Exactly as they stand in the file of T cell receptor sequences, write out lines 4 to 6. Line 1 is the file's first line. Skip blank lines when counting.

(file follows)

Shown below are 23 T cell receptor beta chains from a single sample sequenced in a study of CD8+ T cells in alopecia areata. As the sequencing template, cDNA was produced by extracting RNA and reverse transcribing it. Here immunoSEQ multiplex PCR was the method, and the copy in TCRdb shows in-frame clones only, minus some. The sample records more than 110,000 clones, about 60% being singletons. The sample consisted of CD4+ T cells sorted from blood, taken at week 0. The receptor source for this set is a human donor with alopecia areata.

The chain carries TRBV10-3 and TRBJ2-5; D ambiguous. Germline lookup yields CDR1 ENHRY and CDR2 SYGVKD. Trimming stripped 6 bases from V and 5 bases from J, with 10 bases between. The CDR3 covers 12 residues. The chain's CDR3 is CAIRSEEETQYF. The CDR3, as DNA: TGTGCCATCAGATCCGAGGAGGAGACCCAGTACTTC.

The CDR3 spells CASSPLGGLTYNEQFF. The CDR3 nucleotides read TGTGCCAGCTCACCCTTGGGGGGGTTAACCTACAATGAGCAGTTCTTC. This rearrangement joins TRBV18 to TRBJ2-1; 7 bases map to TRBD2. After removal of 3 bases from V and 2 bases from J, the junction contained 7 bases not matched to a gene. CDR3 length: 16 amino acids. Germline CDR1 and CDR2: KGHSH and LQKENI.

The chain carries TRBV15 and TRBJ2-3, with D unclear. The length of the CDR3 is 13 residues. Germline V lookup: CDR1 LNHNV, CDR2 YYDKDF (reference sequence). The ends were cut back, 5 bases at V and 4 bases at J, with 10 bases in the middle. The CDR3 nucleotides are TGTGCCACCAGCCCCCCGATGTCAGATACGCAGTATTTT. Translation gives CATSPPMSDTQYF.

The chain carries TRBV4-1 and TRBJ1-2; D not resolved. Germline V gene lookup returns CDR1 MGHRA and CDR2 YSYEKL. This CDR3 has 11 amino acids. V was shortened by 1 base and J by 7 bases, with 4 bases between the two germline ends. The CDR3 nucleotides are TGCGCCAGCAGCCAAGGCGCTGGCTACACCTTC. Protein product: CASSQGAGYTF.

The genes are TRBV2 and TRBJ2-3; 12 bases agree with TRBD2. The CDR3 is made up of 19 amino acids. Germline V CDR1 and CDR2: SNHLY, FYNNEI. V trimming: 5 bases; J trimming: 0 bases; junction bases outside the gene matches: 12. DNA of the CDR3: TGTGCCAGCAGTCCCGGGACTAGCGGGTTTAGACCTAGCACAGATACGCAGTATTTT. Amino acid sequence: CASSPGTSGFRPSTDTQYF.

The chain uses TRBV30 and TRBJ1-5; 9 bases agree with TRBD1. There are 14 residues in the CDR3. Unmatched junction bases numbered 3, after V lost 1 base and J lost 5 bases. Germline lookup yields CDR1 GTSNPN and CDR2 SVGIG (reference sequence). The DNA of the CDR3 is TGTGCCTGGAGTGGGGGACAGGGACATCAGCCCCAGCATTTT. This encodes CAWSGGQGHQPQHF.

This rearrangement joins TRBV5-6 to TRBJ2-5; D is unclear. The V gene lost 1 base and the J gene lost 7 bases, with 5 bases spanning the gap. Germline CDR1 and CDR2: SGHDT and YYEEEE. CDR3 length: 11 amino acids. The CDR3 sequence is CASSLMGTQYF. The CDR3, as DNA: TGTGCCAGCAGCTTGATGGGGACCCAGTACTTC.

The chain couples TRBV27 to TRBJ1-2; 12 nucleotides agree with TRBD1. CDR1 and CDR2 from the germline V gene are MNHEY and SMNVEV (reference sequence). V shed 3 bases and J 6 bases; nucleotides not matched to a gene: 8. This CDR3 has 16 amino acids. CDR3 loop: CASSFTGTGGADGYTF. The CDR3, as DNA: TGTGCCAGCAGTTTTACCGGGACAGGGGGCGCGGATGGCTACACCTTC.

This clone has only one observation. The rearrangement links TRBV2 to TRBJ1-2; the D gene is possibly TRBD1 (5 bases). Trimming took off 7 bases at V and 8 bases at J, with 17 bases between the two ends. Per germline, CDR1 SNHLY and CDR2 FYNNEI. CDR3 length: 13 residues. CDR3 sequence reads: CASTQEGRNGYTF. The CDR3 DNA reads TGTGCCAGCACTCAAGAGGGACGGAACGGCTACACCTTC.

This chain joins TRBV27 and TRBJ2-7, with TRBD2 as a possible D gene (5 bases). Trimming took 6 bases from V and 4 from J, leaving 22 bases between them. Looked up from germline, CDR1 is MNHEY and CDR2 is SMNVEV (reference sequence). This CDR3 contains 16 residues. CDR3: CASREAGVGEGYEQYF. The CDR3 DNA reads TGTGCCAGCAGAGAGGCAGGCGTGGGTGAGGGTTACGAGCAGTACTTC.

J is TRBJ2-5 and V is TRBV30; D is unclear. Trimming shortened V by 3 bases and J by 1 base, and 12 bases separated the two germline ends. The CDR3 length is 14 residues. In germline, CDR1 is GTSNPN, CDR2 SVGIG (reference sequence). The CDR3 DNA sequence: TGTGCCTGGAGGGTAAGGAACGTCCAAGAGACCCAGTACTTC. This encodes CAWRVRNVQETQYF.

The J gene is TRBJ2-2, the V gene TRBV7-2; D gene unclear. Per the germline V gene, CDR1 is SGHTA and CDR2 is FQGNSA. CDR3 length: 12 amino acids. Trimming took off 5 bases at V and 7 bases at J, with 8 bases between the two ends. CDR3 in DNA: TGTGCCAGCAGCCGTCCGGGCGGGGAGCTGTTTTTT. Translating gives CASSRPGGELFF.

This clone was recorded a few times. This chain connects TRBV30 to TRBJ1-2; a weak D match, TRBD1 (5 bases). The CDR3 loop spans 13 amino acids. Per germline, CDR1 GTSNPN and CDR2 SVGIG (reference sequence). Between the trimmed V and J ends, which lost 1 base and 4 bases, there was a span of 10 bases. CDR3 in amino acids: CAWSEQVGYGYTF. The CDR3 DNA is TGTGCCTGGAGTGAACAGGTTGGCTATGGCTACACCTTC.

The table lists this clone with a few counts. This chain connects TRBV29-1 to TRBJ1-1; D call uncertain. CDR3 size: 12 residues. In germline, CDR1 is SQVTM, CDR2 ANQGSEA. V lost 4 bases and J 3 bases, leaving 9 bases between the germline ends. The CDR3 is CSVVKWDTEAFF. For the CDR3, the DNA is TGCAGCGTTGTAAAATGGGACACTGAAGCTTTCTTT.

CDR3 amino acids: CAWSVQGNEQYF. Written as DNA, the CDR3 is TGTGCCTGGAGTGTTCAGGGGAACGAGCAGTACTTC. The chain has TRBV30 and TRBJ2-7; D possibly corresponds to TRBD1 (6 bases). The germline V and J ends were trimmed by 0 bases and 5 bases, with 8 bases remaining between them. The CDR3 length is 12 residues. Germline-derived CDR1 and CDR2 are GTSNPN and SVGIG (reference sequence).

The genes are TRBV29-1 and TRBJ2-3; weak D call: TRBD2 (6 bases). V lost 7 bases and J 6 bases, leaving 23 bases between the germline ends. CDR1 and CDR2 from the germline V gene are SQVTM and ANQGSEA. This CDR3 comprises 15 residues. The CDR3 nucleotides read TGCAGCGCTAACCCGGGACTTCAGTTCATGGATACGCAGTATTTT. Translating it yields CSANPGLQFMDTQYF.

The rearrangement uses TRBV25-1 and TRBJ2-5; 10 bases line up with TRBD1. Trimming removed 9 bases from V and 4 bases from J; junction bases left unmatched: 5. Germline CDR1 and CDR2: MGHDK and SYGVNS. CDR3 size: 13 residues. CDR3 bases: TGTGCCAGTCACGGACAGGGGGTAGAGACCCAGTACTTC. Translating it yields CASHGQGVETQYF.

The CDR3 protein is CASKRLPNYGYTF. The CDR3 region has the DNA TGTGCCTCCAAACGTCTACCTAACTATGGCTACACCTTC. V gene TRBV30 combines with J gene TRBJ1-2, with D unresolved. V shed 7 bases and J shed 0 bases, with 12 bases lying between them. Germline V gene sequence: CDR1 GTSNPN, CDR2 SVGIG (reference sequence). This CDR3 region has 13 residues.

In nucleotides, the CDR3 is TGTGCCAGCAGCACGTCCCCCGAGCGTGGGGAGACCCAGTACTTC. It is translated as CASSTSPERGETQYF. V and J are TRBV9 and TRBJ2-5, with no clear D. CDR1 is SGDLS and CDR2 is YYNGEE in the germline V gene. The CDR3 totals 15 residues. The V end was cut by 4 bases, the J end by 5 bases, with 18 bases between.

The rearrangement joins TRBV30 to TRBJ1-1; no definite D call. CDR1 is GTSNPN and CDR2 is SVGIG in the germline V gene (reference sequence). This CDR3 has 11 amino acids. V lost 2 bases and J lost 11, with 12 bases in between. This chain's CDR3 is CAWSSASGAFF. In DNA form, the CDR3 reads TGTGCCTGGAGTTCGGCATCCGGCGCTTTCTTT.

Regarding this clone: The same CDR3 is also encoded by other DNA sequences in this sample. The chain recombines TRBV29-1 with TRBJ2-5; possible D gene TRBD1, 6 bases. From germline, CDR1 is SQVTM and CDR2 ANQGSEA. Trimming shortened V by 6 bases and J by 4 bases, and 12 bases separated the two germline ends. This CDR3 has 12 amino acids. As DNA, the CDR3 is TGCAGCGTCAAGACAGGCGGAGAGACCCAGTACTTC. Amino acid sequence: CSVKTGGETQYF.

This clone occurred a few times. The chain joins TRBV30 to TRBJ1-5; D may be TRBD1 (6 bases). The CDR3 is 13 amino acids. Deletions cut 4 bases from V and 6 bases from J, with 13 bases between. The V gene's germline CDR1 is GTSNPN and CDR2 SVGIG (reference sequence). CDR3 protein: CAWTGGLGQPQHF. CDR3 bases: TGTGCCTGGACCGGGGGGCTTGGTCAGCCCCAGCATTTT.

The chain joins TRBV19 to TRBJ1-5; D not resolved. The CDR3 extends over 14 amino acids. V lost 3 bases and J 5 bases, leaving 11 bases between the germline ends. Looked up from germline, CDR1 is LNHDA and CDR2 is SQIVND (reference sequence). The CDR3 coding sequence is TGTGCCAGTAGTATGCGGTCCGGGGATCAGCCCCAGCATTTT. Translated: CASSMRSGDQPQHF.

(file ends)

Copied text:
The chain carries TRBV15 and TRBJ2-3, with D unclear. The length of the CDR3 is 13 residues. Germline V lookup: CDR1 LNHNV, CDR2 YYDKDF (reference sequence). The ends were cut back, 5 bases at V and 4 bases at J, with 10 bases in the middle. The CDR3 nucleotides are TGTGCCACCAGCCCCCCGATGTCAGATACGCAGTATTTT. Translation gives CATSPPMSDTQYF.

The chain carries TRBV4-1 and TRBJ1-2; D not resolved. Germline V gene lookup returns CDR1 MGHRA and CDR2 YSYEKL. This CDR3 has 11 amino acids. V was shortened by 1 base and J by 7 bases, with 4 bases between the two germline ends. The CDR3 nucleotides are TGCGCCAGCAGCCAAGGCGCTGGCTACACCTTC. Protein product: CASSQGAGYTF.

The genes are TRBV2 and TRBJ2-3; 12 bases agree with TRBD2. The CDR3 is made up of 19 amino acids. Germline V CDR1 and CDR2: SNHLY, FYNNEI. V trimming: 5 bases; J trimming: 0 bases; junction bases outside the gene matches: 12. DNA of the CDR3: TGTGCCAGCAGTCCCGGGACTAGCGGGTTTAGACCTAGCACAGATACGCAGTATTTT. Amino acid sequence: CASSPGTSGFRPSTDTQYF.